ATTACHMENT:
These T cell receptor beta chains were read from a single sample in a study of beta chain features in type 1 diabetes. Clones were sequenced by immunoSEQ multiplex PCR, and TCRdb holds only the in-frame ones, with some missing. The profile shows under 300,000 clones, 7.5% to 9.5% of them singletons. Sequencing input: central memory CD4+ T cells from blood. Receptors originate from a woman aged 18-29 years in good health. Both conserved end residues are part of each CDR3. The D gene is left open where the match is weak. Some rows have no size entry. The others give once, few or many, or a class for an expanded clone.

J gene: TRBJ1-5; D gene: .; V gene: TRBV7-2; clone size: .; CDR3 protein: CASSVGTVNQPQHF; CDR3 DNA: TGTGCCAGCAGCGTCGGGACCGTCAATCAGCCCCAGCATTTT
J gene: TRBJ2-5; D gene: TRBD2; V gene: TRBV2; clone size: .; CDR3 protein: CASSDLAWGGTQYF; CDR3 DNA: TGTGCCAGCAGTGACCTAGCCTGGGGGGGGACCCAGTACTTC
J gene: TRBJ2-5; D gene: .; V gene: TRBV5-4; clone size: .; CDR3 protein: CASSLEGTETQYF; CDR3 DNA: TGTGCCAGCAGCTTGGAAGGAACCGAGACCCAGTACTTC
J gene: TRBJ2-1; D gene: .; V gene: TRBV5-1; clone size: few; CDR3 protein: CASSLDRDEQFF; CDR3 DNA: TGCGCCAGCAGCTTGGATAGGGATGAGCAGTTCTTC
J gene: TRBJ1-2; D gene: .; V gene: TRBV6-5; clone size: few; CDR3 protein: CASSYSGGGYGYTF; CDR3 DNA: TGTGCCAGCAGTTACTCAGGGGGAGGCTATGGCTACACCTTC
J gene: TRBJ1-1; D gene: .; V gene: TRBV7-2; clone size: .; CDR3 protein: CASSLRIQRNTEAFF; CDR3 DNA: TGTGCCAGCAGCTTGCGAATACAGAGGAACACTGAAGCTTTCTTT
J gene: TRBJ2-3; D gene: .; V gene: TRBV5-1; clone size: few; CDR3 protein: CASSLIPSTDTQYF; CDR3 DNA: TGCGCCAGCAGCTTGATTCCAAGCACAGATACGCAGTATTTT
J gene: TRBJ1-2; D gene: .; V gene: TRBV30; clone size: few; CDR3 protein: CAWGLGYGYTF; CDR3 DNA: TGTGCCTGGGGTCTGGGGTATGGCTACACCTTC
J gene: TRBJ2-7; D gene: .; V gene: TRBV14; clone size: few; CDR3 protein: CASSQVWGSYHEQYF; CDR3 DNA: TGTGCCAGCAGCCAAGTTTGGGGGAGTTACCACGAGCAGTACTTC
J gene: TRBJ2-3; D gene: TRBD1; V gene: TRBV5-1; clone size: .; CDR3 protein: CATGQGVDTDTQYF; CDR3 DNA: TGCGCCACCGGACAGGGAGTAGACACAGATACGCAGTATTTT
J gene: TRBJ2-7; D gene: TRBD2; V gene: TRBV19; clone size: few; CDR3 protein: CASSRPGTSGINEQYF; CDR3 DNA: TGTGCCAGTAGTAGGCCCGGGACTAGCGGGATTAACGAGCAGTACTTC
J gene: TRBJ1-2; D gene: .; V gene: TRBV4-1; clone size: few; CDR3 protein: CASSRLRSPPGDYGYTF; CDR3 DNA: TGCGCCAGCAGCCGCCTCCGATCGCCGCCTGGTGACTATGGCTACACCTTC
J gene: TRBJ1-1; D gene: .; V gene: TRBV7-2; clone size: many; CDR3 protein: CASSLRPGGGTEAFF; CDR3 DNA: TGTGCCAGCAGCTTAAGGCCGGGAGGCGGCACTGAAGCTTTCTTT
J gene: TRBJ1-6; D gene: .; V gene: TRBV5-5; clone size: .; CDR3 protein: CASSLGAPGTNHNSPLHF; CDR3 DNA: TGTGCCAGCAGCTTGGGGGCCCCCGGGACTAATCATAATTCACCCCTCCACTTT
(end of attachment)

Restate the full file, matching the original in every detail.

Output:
These T cell receptor beta chains were read from a single sample in a study of beta chain features in type 1 diabetes. Clones were sequenced by immunoSEQ multiplex PCR, and TCRdb holds only the in-frame ones, with some missing. The profile shows under 300,000 clones, 7.5% to 9.5% of them singletons. Sequencing input: central memory CD4+ T cells from blood. Receptors originate from a woman aged 18-29 years in good health. Both conserved end residues are part of each CDR3. The D gene is left open where the match is weak. Some rows have no size entry. The others give once, few or many, or a class for an expanded clone.

J gene: TRBJ1-5; D gene: .; V gene: TRBV7-2; clone size: .; CDR3 protein: CASSVGTVNQPQHF; CDR3 DNA: TGTGCCAGCAGCGTCGGGACCGTCAATCAGCCCCAGCATTTT
J gene: TRBJ2-5; D gene: TRBD2; V gene: TRBV2; clone size: .; CDR3 protein: CASSDLAWGGTQYF; CDR3 DNA: TGTGCCAGCAGTGACCTAGCCTGGGGGGGGACCCAGTACTTC
J gene: TRBJ2-5; D gene: .; V gene: TRBV5-4; clone size: .; CDR3 protein: CASSLEGTETQYF; CDR3 DNA: TGTGCCAGCAGCTTGGAAGGAACCGAGACCCAGTACTTC
J gene: TRBJ2-1; D gene: .; V gene: TRBV5-1; clone size: few; CDR3 protein: CASSLDRDEQFF; CDR3 DNA: TGCGCCAGCAGCTTGGATAGGGATGAGCAGTTCTTC
J gene: TRBJ1-2; D gene: .; V gene: TRBV6-5; clone size: few; CDR3 protein: CASSYSGGGYGYTF; CDR3 DNA: TGTGCCAGCAGTTACTCAGGGGGAGGCTATGGCTACACCTTC
J gene: TRBJ1-1; D gene: .; V gene: TRBV7-2; clone size: .; CDR3 protein: CASSLRIQRNTEAFF; CDR3 DNA: TGTGCCAGCAGCTTGCGAATACAGAGGAACACTGAAGCTTTCTTT
J gene: TRBJ2-3; D gene: .; V gene: TRBV5-1; clone size: few; CDR3 protein: CASSLIPSTDTQYF; CDR3 DNA: TGCGCCAGCAGCTTGATTCCAAGCACAGATACGCAGTATTTT
J gene: TRBJ1-2; D gene: .; V gene: TRBV30; clone size: few; CDR3 protein: CAWGLGYGYTF; CDR3 DNA: TGTGCCTGGGGTCTGGGGTATGGCTACACCTTC
J gene: TRBJ2-7; D gene: .; V gene: TRBV14; clone size: few; CDR3 protein: CASSQVWGSYHEQYF; CDR3 DNA: TGTGCCAGCAGCCAAGTTTGGGGGAGTTACCACGAGCAGTACTTC
J gene: TRBJ2-3; D gene: TRBD1; V gene: TRBV5-1; clone size: .; CDR3 protein: CATGQGVDTDTQYF; CDR3 DNA: TGCGCCACCGGACAGGGAGTAGACACAGATACGCAGTATTTT
J gene: TRBJ2-7; D gene: TRBD2; V gene: TRBV19; clone size: few; CDR3 protein: CASSRPGTSGINEQYF; CDR3 DNA: TGTGCCAGTAGTAGGCCCGGGACTAGCGGGATTAACGAGCAGTACTTC
J gene: TRBJ1-2; D gene: .; V gene: TRBV4-1; clone size: few; CDR3 protein: CASSRLRSPPGDYGYTF; CDR3 DNA: TGCGCCAGCAGCCGCCTCCGATCGCCGCCTGGTGACTATGGCTACACCTTC
J gene: TRBJ1-1; D gene: .; V gene: TRBV7-2; clone size: many; CDR3 protein: CASSLRPGGGTEAFF; CDR3 DNA: TGTGCCAGCAGCTTAAGGCCGGGAGGCGGCACTGAAGCTTTCTTT
J gene: TRBJ1-6; D gene: .; V gene: TRBV5-5; clone size: .; CDR3 protein: CASSLGAPGTNHNSPLHF; CDR3 DNA: TGTGCCAGCAGCTTGGGGGCCCCCGGGACTAATCATAATTCACCCCTCCACTTT